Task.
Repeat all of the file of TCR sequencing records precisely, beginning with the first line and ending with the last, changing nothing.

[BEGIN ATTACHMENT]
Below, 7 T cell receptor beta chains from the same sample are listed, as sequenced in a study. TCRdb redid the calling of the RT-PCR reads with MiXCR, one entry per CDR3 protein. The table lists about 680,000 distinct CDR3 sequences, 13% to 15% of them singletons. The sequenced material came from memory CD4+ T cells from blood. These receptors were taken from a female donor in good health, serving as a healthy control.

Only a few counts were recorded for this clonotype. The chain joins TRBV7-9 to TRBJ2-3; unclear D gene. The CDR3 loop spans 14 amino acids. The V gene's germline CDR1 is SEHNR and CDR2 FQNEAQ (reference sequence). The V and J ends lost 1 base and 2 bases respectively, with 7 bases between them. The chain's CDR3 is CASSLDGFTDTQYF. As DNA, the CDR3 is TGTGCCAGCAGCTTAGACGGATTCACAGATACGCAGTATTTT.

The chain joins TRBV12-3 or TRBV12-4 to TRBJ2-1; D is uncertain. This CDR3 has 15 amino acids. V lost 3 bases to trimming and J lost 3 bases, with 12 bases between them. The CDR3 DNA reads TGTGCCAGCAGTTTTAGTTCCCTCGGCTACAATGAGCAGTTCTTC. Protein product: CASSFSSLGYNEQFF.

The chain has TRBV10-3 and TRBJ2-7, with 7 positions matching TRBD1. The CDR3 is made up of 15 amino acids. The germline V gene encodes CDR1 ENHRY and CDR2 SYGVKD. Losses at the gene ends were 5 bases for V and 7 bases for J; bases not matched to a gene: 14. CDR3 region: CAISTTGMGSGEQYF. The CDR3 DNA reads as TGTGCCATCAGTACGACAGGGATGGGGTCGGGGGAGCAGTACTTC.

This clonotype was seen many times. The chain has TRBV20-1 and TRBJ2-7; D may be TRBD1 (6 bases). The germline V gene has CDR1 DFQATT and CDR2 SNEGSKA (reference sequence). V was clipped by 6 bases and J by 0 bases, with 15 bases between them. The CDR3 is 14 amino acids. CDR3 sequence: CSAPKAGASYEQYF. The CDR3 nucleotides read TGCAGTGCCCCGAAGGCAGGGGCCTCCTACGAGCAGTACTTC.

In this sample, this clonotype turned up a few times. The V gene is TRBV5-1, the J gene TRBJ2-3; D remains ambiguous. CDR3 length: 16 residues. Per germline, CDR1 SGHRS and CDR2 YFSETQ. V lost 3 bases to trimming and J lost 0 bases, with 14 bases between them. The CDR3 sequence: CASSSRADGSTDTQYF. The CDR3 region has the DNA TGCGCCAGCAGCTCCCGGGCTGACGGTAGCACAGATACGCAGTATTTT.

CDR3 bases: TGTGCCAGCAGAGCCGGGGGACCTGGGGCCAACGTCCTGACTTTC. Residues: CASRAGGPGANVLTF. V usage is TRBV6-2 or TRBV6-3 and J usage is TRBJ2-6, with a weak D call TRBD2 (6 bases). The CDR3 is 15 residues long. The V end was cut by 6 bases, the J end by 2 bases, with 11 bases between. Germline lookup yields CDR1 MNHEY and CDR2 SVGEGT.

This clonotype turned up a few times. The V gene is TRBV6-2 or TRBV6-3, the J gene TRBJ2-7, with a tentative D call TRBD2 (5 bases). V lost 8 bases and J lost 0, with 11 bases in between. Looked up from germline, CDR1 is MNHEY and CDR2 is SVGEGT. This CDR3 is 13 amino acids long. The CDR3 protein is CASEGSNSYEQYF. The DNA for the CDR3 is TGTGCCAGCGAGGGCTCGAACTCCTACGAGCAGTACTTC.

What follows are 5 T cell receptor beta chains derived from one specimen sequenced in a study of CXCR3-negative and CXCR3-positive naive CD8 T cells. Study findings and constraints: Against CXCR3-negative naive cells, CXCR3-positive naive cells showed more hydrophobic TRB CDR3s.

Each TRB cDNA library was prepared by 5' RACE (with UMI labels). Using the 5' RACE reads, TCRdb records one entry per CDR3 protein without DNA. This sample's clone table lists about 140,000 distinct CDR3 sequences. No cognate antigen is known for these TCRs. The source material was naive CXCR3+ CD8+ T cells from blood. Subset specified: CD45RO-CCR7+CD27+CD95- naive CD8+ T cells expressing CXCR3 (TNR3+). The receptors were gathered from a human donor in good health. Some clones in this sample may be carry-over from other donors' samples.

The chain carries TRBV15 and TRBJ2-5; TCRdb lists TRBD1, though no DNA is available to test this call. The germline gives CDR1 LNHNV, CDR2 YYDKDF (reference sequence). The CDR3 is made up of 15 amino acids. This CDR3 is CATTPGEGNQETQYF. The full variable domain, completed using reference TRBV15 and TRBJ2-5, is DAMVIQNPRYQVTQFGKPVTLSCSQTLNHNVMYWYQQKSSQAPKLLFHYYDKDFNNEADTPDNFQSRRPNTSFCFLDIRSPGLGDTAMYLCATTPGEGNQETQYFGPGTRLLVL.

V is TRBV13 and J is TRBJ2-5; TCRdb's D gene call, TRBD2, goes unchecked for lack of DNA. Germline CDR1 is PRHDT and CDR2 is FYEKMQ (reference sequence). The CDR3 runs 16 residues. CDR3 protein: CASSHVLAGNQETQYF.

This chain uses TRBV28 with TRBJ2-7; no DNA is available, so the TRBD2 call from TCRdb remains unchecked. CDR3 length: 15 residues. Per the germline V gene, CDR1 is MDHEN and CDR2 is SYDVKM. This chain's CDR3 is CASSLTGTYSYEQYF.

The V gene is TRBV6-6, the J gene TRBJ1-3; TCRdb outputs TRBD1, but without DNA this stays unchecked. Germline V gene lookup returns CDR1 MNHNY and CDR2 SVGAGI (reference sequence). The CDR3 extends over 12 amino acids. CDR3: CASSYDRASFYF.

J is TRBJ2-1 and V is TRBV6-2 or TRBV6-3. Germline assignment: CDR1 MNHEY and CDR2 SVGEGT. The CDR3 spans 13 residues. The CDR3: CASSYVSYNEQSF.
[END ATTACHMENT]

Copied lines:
Below, 7 T cell receptor beta chains from the same sample are listed, as sequenced in a study. TCRdb redid the calling of the RT-PCR reads with MiXCR, one entry per CDR3 protein. The table lists about 680,000 distinct CDR3 sequences, 13% to 15% of them singletons. The sequenced material came from memory CD4+ T cells from blood. These receptors were taken from a female donor in good health, serving as a healthy control.

Only a few counts were recorded for this clonotype. The chain joins TRBV7-9 to TRBJ2-3; unclear D gene. The CDR3 loop spans 14 amino acids. The V gene's germline CDR1 is SEHNR and CDR2 FQNEAQ (reference sequence). The V and J ends lost 1 base and 2 bases respectively, with 7 bases between them. The chain's CDR3 is CASSLDGFTDTQYF. As DNA, the CDR3 is TGTGCCAGCAGCTTAGACGGATTCACAGATACGCAGTATTTT.

The chain joins TRBV12-3 or TRBV12-4 to TRBJ2-1; D is uncertain. This CDR3 has 15 amino acids. V lost 3 bases to trimming and J lost 3 bases, with 12 bases between them. The CDR3 DNA reads TGTGCCAGCAGTTTTAGTTCCCTCGGCTACAATGAGCAGTTCTTC. Protein product: CASSFSSLGYNEQFF.

The chain has TRBV10-3 and TRBJ2-7, with 7 positions matching TRBD1. The CDR3 is made up of 15 amino acids. The germline V gene encodes CDR1 ENHRY and CDR2 SYGVKD. Losses at the gene ends were 5 bases for V and 7 bases for J; bases not matched to a gene: 14. CDR3 region: CAISTTGMGSGEQYF. The CDR3 DNA reads as TGTGCCATCAGTACGACAGGGATGGGGTCGGGGGAGCAGTACTTC.

This clonotype was seen many times. The chain has TRBV20-1 and TRBJ2-7; D may be TRBD1 (6 bases). The germline V gene has CDR1 DFQATT and CDR2 SNEGSKA (reference sequence). V was clipped by 6 bases and J by 0 bases, with 15 bases between them. The CDR3 is 14 amino acids. CDR3 sequence: CSAPKAGASYEQYF. The CDR3 nucleotides read TGCAGTGCCCCGAAGGCAGGGGCCTCCTACGAGCAGTACTTC.

In this sample, this clonotype turned up a few times. The V gene is TRBV5-1, the J gene TRBJ2-3; D remains ambiguous. CDR3 length: 16 residues. Per germline, CDR1 SGHRS and CDR2 YFSETQ. V lost 3 bases to trimming and J lost 0 bases, with 14 bases between them. The CDR3 sequence: CASSSRADGSTDTQYF. The CDR3 region has the DNA TGCGCCAGCAGCTCCCGGGCTGACGGTAGCACAGATACGCAGTATTTT.

CDR3 bases: TGTGCCAGCAGAGCCGGGGGACCTGGGGCCAACGTCCTGACTTTC. Residues: CASRAGGPGANVLTF. V usage is TRBV6-2 or TRBV6-3 and J usage is TRBJ2-6, with a weak D call TRBD2 (6 bases). The CDR3 is 15 residues long. The V end was cut by 6 bases, the J end by 2 bases, with 11 bases between. Germline lookup yields CDR1 MNHEY and CDR2 SVGEGT.

This clonotype turned up a few times. The V gene is TRBV6-2 or TRBV6-3, the J gene TRBJ2-7, with a tentative D call TRBD2 (5 bases). V lost 8 bases and J lost 0, with 11 bases in between. Looked up from germline, CDR1 is MNHEY and CDR2 is SVGEGT. This CDR3 is 13 amino acids long. The CDR3 protein is CASEGSNSYEQYF. The DNA for the CDR3 is TGTGCCAGCGAGGGCTCGAACTCCTACGAGCAGTACTTC.

What follows are 5 T cell receptor beta chains derived from one specimen sequenced in a study of CXCR3-negative and CXCR3-positive naive CD8 T cells. Study findings and constraints: Against CXCR3-negative naive cells, CXCR3-positive naive cells showed more hydrophobic TRB CDR3s.

Each TRB cDNA library was prepared by 5' RACE (with UMI labels). Using the 5' RACE reads, TCRdb records one entry per CDR3 protein without DNA. This sample's clone table lists about 140,000 distinct CDR3 sequences. No cognate antigen is known for these TCRs. The source material was naive CXCR3+ CD8+ T cells from blood. Subset specified: CD45RO-CCR7+CD27+CD95- naive CD8+ T cells expressing CXCR3 (TNR3+). The receptors were gathered from a human donor in good health. Some clones in this sample may be carry-over from other donors' samples.

The chain carries TRBV15 and TRBJ2-5; TCRdb lists TRBD1, though no DNA is available to test this call. The germline gives CDR1 LNHNV, CDR2 YYDKDF (reference sequence). The CDR3 is made up of 15 amino acids. This CDR3 is CATTPGEGNQETQYF. The full variable domain, completed using reference TRBV15 and TRBJ2-5, is DAMVIQNPRYQVTQFGKPVTLSCSQTLNHNVMYWYQQKSSQAPKLLFHYYDKDFNNEADTPDNFQSRRPNTSFCFLDIRSPGLGDTAMYLCATTPGEGNQETQYFGPGTRLLVL.

V is TRBV13 and J is TRBJ2-5; TCRdb's D gene call, TRBD2, goes unchecked for lack of DNA. Germline CDR1 is PRHDT and CDR2 is FYEKMQ (reference sequence). The CDR3 runs 16 residues. CDR3 protein: CASSHVLAGNQETQYF.

This chain uses TRBV28 with TRBJ2-7; no DNA is available, so the TRBD2 call from TCRdb remains unchecked. CDR3 length: 15 residues. Per the germline V gene, CDR1 is MDHEN and CDR2 is SYDVKM. This chain's CDR3 is CASSLTGTYSYEQYF.

The V gene is TRBV6-6, the J gene TRBJ1-3; TCRdb outputs TRBD1, but without DNA this stays unchecked. Germline V gene lookup returns CDR1 MNHNY and CDR2 SVGAGI (reference sequence). The CDR3 extends over 12 amino acids. CDR3: CASSYDRASFYF.

J is TRBJ2-1 and V is TRBV6-2 or TRBV6-3. Germline assignment: CDR1 MNHEY and CDR2 SVGEGT. The CDR3 spans 13 residues. The CDR3: CASSYVSYNEQSF.